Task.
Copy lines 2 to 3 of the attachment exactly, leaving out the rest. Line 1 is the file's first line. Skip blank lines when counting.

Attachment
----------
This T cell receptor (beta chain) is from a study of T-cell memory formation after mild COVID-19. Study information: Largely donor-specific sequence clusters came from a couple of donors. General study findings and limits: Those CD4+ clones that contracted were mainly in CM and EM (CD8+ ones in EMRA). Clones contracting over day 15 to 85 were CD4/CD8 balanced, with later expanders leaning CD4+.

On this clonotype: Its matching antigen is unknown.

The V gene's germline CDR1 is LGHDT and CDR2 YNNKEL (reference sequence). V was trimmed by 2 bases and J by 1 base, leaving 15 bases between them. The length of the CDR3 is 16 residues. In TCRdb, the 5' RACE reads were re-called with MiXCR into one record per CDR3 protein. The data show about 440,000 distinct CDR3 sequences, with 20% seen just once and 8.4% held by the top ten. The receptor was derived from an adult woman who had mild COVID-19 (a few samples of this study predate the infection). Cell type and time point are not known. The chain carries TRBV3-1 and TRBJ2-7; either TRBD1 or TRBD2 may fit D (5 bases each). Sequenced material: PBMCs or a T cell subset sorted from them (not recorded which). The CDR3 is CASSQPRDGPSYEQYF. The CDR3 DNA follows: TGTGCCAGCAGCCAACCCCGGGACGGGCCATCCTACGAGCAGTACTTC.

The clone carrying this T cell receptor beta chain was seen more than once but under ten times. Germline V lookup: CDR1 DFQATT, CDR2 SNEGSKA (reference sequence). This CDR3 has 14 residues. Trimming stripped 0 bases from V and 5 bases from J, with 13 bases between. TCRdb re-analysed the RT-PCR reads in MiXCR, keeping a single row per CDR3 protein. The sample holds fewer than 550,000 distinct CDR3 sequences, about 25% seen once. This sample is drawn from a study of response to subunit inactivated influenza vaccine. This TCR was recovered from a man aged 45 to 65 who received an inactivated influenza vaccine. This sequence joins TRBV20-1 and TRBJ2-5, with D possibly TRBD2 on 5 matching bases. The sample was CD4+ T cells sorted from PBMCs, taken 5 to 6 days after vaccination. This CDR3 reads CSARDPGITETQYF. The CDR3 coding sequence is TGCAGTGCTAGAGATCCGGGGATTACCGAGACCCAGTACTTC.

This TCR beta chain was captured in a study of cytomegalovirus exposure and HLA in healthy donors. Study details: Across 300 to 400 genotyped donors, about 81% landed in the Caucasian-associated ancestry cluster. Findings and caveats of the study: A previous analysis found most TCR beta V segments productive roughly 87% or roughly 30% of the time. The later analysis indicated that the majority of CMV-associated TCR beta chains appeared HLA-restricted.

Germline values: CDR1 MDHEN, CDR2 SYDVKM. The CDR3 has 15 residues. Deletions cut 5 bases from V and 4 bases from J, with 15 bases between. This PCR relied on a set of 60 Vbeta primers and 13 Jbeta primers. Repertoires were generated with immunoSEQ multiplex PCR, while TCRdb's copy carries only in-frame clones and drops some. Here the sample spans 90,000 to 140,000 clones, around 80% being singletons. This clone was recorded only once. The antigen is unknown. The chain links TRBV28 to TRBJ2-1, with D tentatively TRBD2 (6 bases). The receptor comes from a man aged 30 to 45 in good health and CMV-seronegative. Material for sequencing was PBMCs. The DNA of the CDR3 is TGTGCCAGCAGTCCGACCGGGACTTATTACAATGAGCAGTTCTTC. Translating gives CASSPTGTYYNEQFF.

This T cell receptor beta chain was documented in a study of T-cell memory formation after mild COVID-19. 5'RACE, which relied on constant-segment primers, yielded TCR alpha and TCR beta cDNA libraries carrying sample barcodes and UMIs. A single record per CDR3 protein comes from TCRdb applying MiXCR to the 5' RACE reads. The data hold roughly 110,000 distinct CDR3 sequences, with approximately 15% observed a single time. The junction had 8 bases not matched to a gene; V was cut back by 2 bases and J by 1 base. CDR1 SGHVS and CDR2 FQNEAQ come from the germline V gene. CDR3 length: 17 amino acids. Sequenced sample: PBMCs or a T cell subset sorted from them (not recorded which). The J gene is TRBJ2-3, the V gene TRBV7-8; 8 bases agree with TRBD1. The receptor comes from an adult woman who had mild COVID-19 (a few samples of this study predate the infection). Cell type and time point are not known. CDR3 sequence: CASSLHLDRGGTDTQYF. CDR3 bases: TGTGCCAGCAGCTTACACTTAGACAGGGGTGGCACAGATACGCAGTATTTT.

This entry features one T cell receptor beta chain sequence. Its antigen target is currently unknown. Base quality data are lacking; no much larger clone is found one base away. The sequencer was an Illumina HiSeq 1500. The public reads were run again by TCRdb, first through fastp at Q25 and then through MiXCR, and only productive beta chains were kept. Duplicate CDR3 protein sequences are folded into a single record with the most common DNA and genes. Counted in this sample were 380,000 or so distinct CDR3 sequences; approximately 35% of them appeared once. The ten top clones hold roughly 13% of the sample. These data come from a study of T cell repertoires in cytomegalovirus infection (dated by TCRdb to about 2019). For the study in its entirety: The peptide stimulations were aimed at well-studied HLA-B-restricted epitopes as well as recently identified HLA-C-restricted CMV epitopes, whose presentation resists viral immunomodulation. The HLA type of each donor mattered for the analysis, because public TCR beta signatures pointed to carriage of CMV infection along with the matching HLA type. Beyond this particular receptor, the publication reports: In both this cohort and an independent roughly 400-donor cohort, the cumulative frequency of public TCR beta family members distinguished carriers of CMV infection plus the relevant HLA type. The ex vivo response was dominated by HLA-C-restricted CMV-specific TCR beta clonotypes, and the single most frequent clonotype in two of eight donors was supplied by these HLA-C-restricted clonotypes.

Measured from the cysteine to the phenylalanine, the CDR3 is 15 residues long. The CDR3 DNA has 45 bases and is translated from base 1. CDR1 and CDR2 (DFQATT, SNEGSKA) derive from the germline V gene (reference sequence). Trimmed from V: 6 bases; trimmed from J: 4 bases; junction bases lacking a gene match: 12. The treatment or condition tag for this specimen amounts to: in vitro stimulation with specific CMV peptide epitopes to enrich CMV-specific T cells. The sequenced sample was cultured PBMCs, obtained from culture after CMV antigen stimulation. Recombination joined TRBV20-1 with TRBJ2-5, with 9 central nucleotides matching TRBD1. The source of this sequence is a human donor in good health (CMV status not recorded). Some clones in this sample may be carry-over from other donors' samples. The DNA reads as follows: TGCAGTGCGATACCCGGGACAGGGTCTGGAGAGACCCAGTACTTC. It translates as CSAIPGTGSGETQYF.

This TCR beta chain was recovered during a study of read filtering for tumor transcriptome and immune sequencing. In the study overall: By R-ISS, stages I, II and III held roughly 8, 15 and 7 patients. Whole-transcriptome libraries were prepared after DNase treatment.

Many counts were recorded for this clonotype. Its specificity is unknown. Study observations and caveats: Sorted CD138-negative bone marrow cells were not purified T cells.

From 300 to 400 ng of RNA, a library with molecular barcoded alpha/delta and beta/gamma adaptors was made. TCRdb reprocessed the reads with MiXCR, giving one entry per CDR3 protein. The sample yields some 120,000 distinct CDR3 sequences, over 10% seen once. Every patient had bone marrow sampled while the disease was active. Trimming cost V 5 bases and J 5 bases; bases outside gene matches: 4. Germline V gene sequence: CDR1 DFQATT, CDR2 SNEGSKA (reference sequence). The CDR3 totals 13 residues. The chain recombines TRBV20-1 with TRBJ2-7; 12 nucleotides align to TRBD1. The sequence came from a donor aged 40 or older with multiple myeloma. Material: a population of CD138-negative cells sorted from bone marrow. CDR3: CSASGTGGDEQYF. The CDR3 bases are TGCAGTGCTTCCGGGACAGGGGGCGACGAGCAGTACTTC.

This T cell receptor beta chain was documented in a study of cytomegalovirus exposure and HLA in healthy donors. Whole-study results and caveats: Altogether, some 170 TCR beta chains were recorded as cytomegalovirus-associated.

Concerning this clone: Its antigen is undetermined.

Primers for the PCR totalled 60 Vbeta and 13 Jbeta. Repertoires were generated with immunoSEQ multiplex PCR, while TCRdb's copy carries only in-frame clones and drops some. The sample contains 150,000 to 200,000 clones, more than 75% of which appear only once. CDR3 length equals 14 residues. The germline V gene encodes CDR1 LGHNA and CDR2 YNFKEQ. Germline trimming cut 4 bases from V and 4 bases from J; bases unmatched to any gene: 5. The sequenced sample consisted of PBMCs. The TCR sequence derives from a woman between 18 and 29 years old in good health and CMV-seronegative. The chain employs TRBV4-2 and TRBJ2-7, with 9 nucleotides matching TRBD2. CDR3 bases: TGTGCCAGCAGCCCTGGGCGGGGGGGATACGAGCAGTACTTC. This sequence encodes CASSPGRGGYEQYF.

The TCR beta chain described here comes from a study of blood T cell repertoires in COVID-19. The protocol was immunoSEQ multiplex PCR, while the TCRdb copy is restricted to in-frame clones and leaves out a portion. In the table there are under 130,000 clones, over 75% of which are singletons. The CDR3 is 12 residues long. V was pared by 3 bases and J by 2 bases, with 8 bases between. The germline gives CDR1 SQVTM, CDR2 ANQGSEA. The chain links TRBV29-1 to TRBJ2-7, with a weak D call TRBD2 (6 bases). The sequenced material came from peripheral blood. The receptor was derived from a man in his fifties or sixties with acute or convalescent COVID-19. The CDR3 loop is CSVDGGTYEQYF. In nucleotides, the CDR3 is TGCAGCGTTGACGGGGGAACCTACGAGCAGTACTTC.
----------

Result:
On this clonotype: Its matching antigen is unknown.

The V gene's germline CDR1 is LGHDT and CDR2 YNNKEL (reference sequence). V was trimmed by 2 bases and J by 1 base, leaving 15 bases between them. The length of the CDR3 is 16 residues. In TCRdb, the 5' RACE reads were re-called with MiXCR into one record per CDR3 protein. The data show about 440,000 distinct CDR3 sequences, with 20% seen just once and 8.4% held by the top ten. The receptor was derived from an adult woman who had mild COVID-19 (a few samples of this study predate the infection). Cell type and time point are not known. The chain carries TRBV3-1 and TRBJ2-7; either TRBD1 or TRBD2 may fit D (5 bases each). Sequenced material: PBMCs or a T cell subset sorted from them (not recorded which). The CDR3 is CASSQPRDGPSYEQYF. The CDR3 DNA follows: TGTGCCAGCAGCCAACCCCGGGACGGGCCATCCTACGAGCAGTACTTC.